Sunday, September 12, 2010

Visit to San Miguel, Toledo District, Part 3 – Hike to cave

(Julio, Germo, and Tino) Germo’s cousin or uncle, Tino, I wasn’t too clear which he was, wanted to show us the project the town was working on, a walking path to a large cave up the river from the town. A couple of interesting parallels to Julio here: Julio and Tino are both chairmen for their villages, both have projects going to help the village, both are trying to promote more tourism with their projects to help provide more money for their towns, and both projects involve caves and hiking trails. Julio and I were glad to go out to see the progress on their project which they started about 6 months ago.

As we started out, we entered into sections that were thick with Heliconias that were well over our heads. Throughout the hike we kept finding sections like this, it was like a real hike in the jungle!

We had a beautiful shallow stream crossing that we used to wash our hands and faces to cool us off a bit.

Along the way we met up with some of the youths from San Miguel that are working on the project. Tino and the town council select workers from the local school graduates that wish to make some money to put towards their further educational expenses when they go to college (high school for those that live in the US). The workers are chopping the trail and planting hardwood trees along the way.

There are also a number of small shelters along the way with roofs that the workers have built so that in the case of rain or you just need a bit of shade, you can sit for a rest and enjoy the view of the river as you make your way to the cave.

Since the trail winds along the river side on public land (30 feet either side of a river is considered public access), we passed by numerous farm fields. I had never seen a rice field since Marge and I lived in the northeast US prior to Belize. Also, where we live in Belize, the foothills to the Pine Ridge, there is not enough rain and water to grow rice so we haven’t even seen it growing here in Belize, even though rice is a major part of the local diet.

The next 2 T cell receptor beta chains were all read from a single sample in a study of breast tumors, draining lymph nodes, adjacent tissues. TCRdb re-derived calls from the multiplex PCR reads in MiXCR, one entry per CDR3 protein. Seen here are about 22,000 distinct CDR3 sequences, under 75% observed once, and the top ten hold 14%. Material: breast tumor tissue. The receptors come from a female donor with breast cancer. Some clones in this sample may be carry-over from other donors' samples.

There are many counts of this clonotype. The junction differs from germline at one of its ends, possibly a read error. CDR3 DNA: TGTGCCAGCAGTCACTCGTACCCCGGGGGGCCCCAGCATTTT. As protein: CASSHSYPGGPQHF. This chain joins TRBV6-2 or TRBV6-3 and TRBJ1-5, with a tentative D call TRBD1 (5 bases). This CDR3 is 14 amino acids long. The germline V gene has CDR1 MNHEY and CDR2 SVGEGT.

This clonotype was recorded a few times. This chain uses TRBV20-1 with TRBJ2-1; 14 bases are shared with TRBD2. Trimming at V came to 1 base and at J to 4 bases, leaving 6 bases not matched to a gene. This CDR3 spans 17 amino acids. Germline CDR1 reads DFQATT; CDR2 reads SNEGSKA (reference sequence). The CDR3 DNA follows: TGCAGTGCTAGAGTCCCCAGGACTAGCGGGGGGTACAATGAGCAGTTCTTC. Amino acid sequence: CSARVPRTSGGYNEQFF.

The trail to the cave is not complete but most of the work is done, there is a section that still is not yet chopped though. Tino had to chop a narrow path for us for about a mile so that we could get through the dense brush.

We finally got to the cave area, but Julio and I were surprised to find that a hydroelectric station has been built on the river. A dam was built upriver from where we were (we did not see the dam, maybe next trip).

The cave was huge, the ceiling probably 100-150 high. We went through one section,

broke out into the thick jungle, then went back into another section. The river used to run through the cave and it looks like currently, when the rains are very heavy, there is water that passes through. Tino and Germo told us that the river did not run through the cave PRIOR to the dam being built.

We did not go very deep into the cave due to our timing, so we need to go back for some more exploring (another trip – hopefully when the trail is done and ready for tourists).

We left the dam area by foot on a road that goes back to town. About a quarter of the way back a truck came along hauling firewood to town so we all jumped in back and were happy for the lift. The plan for tourists is to have a canoe ready for the guests to enjoy a leisurely paddle back to town and enjoy the view of the jungle from the river.

After we all got back to town, the kids were excited to see all of us return so we played in the yard for a while.

That evening we had venison and vegetables, a very filling dinner after a long day of sightseeing.

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